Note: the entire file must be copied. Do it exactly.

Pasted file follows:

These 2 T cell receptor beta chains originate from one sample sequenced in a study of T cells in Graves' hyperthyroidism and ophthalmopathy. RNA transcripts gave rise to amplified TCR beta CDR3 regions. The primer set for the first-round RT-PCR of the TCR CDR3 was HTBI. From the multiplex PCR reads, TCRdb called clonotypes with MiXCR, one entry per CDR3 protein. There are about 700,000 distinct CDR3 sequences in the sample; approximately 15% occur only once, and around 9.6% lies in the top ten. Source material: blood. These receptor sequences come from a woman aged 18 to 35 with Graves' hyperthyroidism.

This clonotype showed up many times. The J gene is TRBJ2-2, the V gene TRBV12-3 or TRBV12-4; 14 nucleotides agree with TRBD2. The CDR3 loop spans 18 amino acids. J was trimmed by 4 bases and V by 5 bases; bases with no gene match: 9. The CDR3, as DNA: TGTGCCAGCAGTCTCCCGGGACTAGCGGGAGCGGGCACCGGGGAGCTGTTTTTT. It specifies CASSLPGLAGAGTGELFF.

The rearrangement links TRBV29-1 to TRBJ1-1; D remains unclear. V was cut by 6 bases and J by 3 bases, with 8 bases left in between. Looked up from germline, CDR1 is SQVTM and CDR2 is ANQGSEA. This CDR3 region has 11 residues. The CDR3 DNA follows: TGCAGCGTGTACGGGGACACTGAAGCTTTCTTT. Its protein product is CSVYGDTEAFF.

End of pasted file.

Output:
These 2 T cell receptor beta chains originate from one sample sequenced in a study of T cells in Graves' hyperthyroidism and ophthalmopathy. RNA transcripts gave rise to amplified TCR beta CDR3 regions. The primer set for the first-round RT-PCR of the TCR CDR3 was HTBI. From the multiplex PCR reads, TCRdb called clonotypes with MiXCR, one entry per CDR3 protein. There are about 700,000 distinct CDR3 sequences in the sample; approximately 15% occur only once, and around 9.6% lies in the top ten. Source material: blood. These receptor sequences come from a woman aged 18 to 35 with Graves' hyperthyroidism.

This clonotype showed up many times. The J gene is TRBJ2-2, the V gene TRBV12-3 or TRBV12-4; 14 nucleotides agree with TRBD2. The CDR3 loop spans 18 amino acids. J was trimmed by 4 bases and V by 5 bases; bases with no gene match: 9. The CDR3, as DNA: TGTGCCAGCAGTCTCCCGGGACTAGCGGGAGCGGGCACCGGGGAGCTGTTTTTT. It specifies CASSLPGLAGAGTGELFF.

The rearrangement links TRBV29-1 to TRBJ1-1; D remains unclear. V was cut by 6 bases and J by 3 bases, with 8 bases left in between. Looked up from germline, CDR1 is SQVTM and CDR2 is ANQGSEA. This CDR3 region has 11 residues. The CDR3 DNA follows: TGCAGCGTGTACGGGGACACTGAAGCTTTCTTT. Its protein product is CSVYGDTEAFF.